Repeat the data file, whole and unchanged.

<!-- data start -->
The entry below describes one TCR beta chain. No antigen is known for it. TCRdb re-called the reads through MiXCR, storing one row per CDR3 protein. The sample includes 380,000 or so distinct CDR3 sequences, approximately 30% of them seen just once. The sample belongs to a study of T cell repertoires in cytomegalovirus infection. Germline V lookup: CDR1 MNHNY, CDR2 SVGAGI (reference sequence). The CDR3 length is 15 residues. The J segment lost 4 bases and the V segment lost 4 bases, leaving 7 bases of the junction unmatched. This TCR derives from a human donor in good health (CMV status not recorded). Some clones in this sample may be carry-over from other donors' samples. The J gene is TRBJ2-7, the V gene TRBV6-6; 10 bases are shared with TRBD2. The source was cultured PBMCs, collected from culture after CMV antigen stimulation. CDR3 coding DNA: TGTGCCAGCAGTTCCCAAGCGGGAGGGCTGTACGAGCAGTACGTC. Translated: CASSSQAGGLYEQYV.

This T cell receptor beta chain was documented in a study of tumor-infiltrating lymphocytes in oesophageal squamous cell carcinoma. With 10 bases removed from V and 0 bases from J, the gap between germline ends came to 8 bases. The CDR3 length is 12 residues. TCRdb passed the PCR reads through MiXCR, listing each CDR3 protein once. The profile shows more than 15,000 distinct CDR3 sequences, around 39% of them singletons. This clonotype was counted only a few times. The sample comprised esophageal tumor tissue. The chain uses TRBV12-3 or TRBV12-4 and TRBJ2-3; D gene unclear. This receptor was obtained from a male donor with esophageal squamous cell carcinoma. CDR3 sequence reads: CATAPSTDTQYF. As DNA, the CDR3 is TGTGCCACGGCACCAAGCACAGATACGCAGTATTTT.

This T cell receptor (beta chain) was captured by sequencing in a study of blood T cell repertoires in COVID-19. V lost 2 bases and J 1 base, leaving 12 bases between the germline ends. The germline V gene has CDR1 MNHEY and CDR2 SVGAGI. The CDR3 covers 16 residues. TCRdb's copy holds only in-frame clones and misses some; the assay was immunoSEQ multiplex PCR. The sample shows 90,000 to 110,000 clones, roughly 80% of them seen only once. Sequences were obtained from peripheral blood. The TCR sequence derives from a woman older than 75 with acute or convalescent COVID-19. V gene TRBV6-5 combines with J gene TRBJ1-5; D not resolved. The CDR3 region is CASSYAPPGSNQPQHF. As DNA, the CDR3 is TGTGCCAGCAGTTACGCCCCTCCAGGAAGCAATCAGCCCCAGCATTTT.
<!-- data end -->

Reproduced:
The entry below describes one TCR beta chain. No antigen is known for it. TCRdb re-called the reads through MiXCR, storing one row per CDR3 protein. The sample includes 380,000 or so distinct CDR3 sequences, approximately 30% of them seen just once. The sample belongs to a study of T cell repertoires in cytomegalovirus infection. Germline V lookup: CDR1 MNHNY, CDR2 SVGAGI (reference sequence). The CDR3 length is 15 residues. The J segment lost 4 bases and the V segment lost 4 bases, leaving 7 bases of the junction unmatched. This TCR derives from a human donor in good health (CMV status not recorded). Some clones in this sample may be carry-over from other donors' samples. The J gene is TRBJ2-7, the V gene TRBV6-6; 10 bases are shared with TRBD2. The source was cultured PBMCs, collected from culture after CMV antigen stimulation. CDR3 coding DNA: TGTGCCAGCAGTTCCCAAGCGGGAGGGCTGTACGAGCAGTACGTC. Translated: CASSSQAGGLYEQYV.

This T cell receptor beta chain was documented in a study of tumor-infiltrating lymphocytes in oesophageal squamous cell carcinoma. With 10 bases removed from V and 0 bases from J, the gap between germline ends came to 8 bases. The CDR3 length is 12 residues. TCRdb passed the PCR reads through MiXCR, listing each CDR3 protein once. The profile shows more than 15,000 distinct CDR3 sequences, around 39% of them singletons. This clonotype was counted only a few times. The sample comprised esophageal tumor tissue. The chain uses TRBV12-3 or TRBV12-4 and TRBJ2-3; D gene unclear. This receptor was obtained from a male donor with esophageal squamous cell carcinoma. CDR3 sequence reads: CATAPSTDTQYF. As DNA, the CDR3 is TGTGCCACGGCACCAAGCACAGATACGCAGTATTTT.

This T cell receptor (beta chain) was captured by sequencing in a study of blood T cell repertoires in COVID-19. V lost 2 bases and J 1 base, leaving 12 bases between the germline ends. The germline V gene has CDR1 MNHEY and CDR2 SVGAGI. The CDR3 covers 16 residues. TCRdb's copy holds only in-frame clones and misses some; the assay was immunoSEQ multiplex PCR. The sample shows 90,000 to 110,000 clones, roughly 80% of them seen only once. Sequences were obtained from peripheral blood. The TCR sequence derives from a woman older than 75 with acute or convalescent COVID-19. V gene TRBV6-5 combines with J gene TRBJ1-5; D not resolved. The CDR3 region is CASSYAPPGSNQPQHF. As DNA, the CDR3 is TGTGCCAGCAGTTACGCCCCTCCAGGAAGCAATCAGCCCCAGCATTTT.